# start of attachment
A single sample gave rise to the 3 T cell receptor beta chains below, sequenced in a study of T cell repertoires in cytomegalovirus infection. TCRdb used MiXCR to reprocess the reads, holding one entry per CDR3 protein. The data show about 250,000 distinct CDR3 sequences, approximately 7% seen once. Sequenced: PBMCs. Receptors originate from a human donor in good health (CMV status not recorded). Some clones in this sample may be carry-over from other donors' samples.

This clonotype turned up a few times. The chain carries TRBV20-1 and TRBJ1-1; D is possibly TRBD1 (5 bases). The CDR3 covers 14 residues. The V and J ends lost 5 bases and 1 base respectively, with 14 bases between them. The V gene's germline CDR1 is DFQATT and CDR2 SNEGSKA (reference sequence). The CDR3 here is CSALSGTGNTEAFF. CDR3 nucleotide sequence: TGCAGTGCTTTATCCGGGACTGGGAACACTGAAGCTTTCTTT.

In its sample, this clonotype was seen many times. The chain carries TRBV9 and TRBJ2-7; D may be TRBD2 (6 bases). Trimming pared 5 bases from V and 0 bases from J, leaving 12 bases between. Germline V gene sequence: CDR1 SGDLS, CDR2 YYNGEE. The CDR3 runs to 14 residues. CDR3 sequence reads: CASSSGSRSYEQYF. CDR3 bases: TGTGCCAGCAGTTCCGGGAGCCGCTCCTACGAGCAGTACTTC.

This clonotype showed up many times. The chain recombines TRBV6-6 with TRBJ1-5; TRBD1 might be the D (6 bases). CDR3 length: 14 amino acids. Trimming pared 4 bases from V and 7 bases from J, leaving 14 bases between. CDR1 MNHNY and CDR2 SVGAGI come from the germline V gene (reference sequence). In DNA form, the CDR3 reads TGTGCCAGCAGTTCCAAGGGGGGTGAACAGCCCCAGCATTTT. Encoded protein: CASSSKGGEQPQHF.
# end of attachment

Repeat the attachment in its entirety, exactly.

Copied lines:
A single sample gave rise to the 3 T cell receptor beta chains below, sequenced in a study of T cell repertoires in cytomegalovirus infection. TCRdb used MiXCR to reprocess the reads, holding one entry per CDR3 protein. The data show about 250,000 distinct CDR3 sequences, approximately 7% seen once. Sequenced: PBMCs. Receptors originate from a human donor in good health (CMV status not recorded). Some clones in this sample may be carry-over from other donors' samples.

This clonotype turned up a few times. The chain carries TRBV20-1 and TRBJ1-1; D is possibly TRBD1 (5 bases). The CDR3 covers 14 residues. The V and J ends lost 5 bases and 1 base respectively, with 14 bases between them. The V gene's germline CDR1 is DFQATT and CDR2 SNEGSKA (reference sequence). The CDR3 here is CSALSGTGNTEAFF. CDR3 nucleotide sequence: TGCAGTGCTTTATCCGGGACTGGGAACACTGAAGCTTTCTTT.

In its sample, this clonotype was seen many times. The chain carries TRBV9 and TRBJ2-7; D may be TRBD2 (6 bases). Trimming pared 5 bases from V and 0 bases from J, leaving 12 bases between. Germline V gene sequence: CDR1 SGDLS, CDR2 YYNGEE. The CDR3 runs to 14 residues. CDR3 sequence reads: CASSSGSRSYEQYF. CDR3 bases: TGTGCCAGCAGTTCCGGGAGCCGCTCCTACGAGCAGTACTTC.

This clonotype showed up many times. The chain recombines TRBV6-6 with TRBJ1-5; TRBD1 might be the D (6 bases). CDR3 length: 14 amino acids. Trimming pared 4 bases from V and 7 bases from J, leaving 14 bases between. CDR1 MNHNY and CDR2 SVGAGI come from the germline V gene (reference sequence). In DNA form, the CDR3 reads TGTGCCAGCAGTTCCAAGGGGGGTGAACAGCCCCAGCATTTT. Encoded protein: CASSSKGGEQPQHF.